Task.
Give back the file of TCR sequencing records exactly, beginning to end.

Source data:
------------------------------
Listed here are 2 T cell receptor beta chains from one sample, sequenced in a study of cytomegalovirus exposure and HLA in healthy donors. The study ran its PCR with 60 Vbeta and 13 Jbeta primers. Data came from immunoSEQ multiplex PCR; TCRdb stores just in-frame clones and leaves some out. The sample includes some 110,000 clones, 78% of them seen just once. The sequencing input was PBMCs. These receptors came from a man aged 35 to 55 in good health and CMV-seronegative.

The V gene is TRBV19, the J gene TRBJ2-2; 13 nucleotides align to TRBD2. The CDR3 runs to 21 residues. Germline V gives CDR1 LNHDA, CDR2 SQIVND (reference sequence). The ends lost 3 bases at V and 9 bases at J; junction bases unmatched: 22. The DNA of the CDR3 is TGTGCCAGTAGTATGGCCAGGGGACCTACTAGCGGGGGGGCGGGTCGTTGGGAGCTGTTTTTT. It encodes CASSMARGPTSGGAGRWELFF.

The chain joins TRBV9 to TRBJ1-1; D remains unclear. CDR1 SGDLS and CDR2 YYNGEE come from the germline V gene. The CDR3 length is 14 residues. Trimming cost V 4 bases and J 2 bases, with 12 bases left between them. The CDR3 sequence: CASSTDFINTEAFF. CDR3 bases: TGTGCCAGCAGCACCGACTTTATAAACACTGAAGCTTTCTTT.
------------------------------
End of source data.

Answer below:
Listed here are 2 T cell receptor beta chains from one sample, sequenced in a study of cytomegalovirus exposure and HLA in healthy donors. The study ran its PCR with 60 Vbeta and 13 Jbeta primers. Data came from immunoSEQ multiplex PCR; TCRdb stores just in-frame clones and leaves some out. The sample includes some 110,000 clones, 78% of them seen just once. The sequencing input was PBMCs. These receptors came from a man aged 35 to 55 in good health and CMV-seronegative.

The V gene is TRBV19, the J gene TRBJ2-2; 13 nucleotides align to TRBD2. The CDR3 runs to 21 residues. Germline V gives CDR1 LNHDA, CDR2 SQIVND (reference sequence). The ends lost 3 bases at V and 9 bases at J; junction bases unmatched: 22. The DNA of the CDR3 is TGTGCCAGTAGTATGGCCAGGGGACCTACTAGCGGGGGGGCGGGTCGTTGGGAGCTGTTTTTT. It encodes CASSMARGPTSGGAGRWELFF.

The chain joins TRBV9 to TRBJ1-1; D remains unclear. CDR1 SGDLS and CDR2 YYNGEE come from the germline V gene. The CDR3 length is 14 residues. Trimming cost V 4 bases and J 2 bases, with 12 bases left between them. The CDR3 sequence: CASSTDFINTEAFF. CDR3 bases: TGTGCCAGCAGCACCGACTTTATAAACACTGAAGCTTTCTTT.